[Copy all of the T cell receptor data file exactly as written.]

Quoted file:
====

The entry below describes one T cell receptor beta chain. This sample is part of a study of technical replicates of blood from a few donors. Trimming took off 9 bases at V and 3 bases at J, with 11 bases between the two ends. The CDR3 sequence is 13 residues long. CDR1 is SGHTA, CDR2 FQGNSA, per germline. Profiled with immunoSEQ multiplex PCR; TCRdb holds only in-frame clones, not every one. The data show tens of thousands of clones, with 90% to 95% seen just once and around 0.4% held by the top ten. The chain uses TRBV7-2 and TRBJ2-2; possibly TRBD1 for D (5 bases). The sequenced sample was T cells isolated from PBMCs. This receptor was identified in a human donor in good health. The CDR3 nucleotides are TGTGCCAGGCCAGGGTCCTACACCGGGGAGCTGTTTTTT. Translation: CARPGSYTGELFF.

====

The entry below describes one T cell receptor beta chain. This sample is part of a study of technical replicates of blood from a few donors. Trimming took off 9 bases at V and 3 bases at J, with 11 bases between the two ends. The CDR3 sequence is 13 residues long. CDR1 is SGHTA, CDR2 FQGNSA, per germline. Profiled with immunoSEQ multiplex PCR; TCRdb holds only in-frame clones, not every one. The data show tens of thousands of clones, with 90% to 95% seen just once and around 0.4% held by the top ten. The chain uses TRBV7-2 and TRBJ2-2; possibly TRBD1 for D (5 bases). The sequenced sample was T cells isolated from PBMCs. This receptor was identified in a human donor in good health. The CDR3 nucleotides are TGTGCCAGGCCAGGGTCCTACACCGGGGAGCTGTTTTTT. Translation: CARPGSYTGELFF.